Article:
If we have to learn Haden, we would have to first realise that practising language is a material act. We need to attune our ears to hear language in the cracking of bones, batting of eyelids, the sub-vocal larynx voice or even the hiccup. What if we would study chewing gum vowelics? Or we could take a hint from the field of biosemiotics which already studies language on a cellular level from intra-molecular negotiations to intermolecular desires at one level up to silent organisational synergies. How can we learn Hadean?
When the landscape changes, so does the body and so does language. New words emerge through copulation of the old ones, unfit words drop off into etymological histories. Etymology is Phylogeny. Etymology is Geology.
Landscape, language and the body simultaneously come into existence. The mitotic division from landscape or terraforming as seen retrospectively from the body produced a moan embodying the de novo fear of separation. Language is entangled with the landscape. It exists in between and with the body, and the landscape.
But why should we be interested in speaking Hadean? Why should we foreground our awareness that practising language always already involves speaking in Hadean? Could this awareness present to us a chronopolitical potential? When we speak in Hadean, does the primitive earth speak through us? Could we access Hadean through all the other earths that have existed. If we can speak these pasts, then what about the earths to come? Could we speak those futures?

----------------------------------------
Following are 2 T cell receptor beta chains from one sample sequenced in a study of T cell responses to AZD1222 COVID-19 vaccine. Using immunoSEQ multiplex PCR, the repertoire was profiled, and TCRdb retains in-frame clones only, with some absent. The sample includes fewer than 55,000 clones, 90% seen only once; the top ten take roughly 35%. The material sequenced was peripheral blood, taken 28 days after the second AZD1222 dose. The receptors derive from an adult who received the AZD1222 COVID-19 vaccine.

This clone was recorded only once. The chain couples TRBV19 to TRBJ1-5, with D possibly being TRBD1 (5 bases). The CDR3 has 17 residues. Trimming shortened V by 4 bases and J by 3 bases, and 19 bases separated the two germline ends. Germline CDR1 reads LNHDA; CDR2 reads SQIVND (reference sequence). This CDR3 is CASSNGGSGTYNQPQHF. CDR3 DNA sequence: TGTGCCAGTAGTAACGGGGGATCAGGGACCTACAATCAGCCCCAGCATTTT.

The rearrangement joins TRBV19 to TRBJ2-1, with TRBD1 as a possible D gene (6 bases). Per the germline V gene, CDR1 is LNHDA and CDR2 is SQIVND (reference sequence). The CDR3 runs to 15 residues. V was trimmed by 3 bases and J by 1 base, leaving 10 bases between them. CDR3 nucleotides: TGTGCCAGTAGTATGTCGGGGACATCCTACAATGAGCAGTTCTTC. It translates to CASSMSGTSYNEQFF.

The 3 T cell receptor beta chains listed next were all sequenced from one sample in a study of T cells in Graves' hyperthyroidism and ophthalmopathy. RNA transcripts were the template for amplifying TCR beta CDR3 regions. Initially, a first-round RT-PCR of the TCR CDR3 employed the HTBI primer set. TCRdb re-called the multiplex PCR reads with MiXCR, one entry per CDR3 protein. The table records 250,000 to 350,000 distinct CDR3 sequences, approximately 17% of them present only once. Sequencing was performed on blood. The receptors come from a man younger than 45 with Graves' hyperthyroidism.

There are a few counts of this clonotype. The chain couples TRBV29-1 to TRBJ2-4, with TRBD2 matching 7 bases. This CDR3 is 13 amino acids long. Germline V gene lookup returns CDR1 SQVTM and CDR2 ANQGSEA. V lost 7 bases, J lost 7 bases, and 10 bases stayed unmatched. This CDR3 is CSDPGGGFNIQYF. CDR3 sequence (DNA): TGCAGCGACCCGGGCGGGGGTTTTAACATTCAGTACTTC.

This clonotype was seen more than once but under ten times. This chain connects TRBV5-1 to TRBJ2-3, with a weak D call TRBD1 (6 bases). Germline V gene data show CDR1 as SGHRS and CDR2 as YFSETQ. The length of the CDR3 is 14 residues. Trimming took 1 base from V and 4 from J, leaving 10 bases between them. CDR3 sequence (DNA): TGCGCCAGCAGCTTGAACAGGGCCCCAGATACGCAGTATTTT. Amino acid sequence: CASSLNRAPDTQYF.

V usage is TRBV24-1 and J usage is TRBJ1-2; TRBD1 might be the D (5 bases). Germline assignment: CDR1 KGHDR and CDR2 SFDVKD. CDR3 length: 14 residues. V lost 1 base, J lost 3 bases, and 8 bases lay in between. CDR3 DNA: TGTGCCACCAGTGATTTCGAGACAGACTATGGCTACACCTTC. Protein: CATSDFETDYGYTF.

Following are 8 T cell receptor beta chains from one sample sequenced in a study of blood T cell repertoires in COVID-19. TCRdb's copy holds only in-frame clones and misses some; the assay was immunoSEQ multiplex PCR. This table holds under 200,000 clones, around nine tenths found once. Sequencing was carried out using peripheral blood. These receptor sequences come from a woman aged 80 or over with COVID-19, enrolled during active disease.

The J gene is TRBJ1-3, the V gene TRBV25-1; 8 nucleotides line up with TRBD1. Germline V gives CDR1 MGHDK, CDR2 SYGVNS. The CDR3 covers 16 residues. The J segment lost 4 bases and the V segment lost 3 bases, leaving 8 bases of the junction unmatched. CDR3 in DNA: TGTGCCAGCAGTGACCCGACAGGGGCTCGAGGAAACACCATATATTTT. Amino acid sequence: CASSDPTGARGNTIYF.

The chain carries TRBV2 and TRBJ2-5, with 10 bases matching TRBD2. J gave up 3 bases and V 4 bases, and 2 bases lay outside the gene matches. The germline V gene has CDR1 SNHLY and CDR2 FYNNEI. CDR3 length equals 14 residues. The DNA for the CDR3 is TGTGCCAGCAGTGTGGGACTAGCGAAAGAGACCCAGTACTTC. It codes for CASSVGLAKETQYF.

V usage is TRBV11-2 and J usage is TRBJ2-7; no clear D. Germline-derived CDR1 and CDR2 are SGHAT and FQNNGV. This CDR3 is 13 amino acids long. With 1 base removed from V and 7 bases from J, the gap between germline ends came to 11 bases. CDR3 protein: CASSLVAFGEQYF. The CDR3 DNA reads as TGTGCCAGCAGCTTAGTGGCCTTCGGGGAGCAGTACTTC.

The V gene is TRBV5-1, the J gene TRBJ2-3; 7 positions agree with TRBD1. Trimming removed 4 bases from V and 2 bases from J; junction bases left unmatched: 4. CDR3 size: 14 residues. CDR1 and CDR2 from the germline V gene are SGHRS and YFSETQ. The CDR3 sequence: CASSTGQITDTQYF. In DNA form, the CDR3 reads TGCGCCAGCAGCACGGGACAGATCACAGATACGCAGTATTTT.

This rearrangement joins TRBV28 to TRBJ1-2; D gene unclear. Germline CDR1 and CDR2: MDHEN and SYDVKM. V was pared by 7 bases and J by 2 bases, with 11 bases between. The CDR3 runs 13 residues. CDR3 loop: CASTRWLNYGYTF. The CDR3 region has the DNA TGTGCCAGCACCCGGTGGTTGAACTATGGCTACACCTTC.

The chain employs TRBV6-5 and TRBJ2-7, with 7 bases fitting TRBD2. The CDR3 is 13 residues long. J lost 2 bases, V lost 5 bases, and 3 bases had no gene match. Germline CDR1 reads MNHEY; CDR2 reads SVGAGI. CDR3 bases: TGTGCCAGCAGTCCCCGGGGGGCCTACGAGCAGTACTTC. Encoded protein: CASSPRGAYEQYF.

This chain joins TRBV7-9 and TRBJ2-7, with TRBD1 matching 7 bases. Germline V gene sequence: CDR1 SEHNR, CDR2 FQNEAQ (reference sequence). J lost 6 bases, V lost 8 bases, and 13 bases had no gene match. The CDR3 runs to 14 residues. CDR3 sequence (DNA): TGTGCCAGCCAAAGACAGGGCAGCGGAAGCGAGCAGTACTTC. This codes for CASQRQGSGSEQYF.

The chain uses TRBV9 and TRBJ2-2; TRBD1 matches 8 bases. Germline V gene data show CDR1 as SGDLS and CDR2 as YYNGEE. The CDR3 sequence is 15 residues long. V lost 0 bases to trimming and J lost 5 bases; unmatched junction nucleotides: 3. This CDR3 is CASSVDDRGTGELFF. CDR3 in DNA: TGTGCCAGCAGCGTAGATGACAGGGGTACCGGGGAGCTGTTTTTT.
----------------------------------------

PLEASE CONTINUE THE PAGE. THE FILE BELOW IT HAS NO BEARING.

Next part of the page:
Agat Sharma moved to Amsterdam from Jaipur, India in 2020 to study at DAS Theatre. In 2022 he founded Intimidation Tactics (I_T), a post-critical theatre collective with no regard for disciplinary boundaries. Under this name he continues to work in relation to the context in India and continues to collaborate with practitioners who live in India as well as newfound collaborators in the Netherlands.
The main question for I_T is “How the Fuck did we end up here?”. It is driven by curiosity to understand the complexity of the world we live in. I_T sees theatre as a multidisciplinary place to construct experiments to model these complexities. Extensive research is transformed into a constellation of works in the form of installations, theatre, public events and publications etc. The purpose of these experiments is not to offer solutions to problems. It is to conjure reasonable doubt within established ways of knowing. Strategies used are auto-exoticisation, hyperstition evocation and appropriation through piracy. Through this I_T hopes to produce new ways of thinking and knowledge that are collective and inclusive and can hopefully rescue us from a world that is perpetually in crisis. Many projects use commonplace materials, AI tools, speculative writing and poetry to examine the complexities of globalisation.
This research is inspired by the Cotton farmers of India. Would not have been possible without the unwavering support and love from Ambika Joshi and Yugen Sharma.
Made as Intimidation Tactics with George Demetriou, Julia van der Putten and Naomi Collier Broms by Agat Sharma
In collaboration with Laura Boser, Yunus Bilir, Maria Mavridou, Sipan Sezgin Tekin; Contextual Programming: Naomi Collier Broms and Julia van der Putten; Advisor: Computational Mama and Marijn Lems; Individual tutor: Miguel Melgares and Lara Staal